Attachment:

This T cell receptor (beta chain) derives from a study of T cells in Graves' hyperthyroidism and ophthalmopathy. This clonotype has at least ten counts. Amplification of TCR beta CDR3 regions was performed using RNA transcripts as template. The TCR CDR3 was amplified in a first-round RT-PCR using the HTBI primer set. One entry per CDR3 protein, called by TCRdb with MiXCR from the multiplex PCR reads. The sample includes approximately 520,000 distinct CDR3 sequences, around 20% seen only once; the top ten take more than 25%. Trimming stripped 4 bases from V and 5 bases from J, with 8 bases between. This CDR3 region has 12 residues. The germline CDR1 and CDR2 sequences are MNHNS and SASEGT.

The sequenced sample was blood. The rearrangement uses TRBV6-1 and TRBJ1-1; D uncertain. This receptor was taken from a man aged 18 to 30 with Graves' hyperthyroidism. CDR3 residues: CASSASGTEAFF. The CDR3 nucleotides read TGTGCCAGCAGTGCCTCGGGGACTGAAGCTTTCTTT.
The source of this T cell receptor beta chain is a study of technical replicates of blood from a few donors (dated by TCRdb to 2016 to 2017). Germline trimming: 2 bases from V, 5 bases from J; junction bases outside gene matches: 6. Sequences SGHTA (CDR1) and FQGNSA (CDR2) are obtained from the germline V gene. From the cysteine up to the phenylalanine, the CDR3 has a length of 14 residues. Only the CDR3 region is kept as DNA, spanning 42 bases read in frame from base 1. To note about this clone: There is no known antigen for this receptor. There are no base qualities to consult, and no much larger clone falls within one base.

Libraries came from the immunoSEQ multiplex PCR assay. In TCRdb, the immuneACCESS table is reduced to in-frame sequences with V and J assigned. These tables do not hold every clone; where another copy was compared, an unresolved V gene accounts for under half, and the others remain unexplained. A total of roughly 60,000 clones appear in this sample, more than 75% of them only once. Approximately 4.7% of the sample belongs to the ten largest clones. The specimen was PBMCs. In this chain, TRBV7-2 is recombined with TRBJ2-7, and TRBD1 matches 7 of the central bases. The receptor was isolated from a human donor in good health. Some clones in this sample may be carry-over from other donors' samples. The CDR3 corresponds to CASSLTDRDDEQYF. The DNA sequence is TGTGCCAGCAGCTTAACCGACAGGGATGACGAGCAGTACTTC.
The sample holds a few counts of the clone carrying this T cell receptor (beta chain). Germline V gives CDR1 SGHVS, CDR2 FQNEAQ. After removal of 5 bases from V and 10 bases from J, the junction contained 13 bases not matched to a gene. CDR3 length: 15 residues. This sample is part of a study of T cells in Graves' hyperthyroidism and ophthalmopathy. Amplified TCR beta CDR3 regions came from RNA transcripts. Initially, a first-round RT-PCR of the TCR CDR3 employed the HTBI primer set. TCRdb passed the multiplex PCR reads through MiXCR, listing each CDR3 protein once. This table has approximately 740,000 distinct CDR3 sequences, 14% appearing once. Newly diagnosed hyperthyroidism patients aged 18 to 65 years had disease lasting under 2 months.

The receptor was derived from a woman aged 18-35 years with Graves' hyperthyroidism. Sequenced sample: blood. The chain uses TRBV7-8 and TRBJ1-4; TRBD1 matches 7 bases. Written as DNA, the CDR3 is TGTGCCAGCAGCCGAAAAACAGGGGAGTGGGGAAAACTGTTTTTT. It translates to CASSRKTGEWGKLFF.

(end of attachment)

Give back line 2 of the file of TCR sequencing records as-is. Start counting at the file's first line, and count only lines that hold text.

The sequenced sample was blood. The rearrangement uses TRBV6-1 and TRBJ1-1; D uncertain. This receptor was taken from a man aged 18 to 30 with Graves' hyperthyroidism. CDR3 residues: CASSASGTEAFF. The CDR3 nucleotides read TGTGCCAGCAGTGCCTCGGGGACTGAAGCTTTCTTT.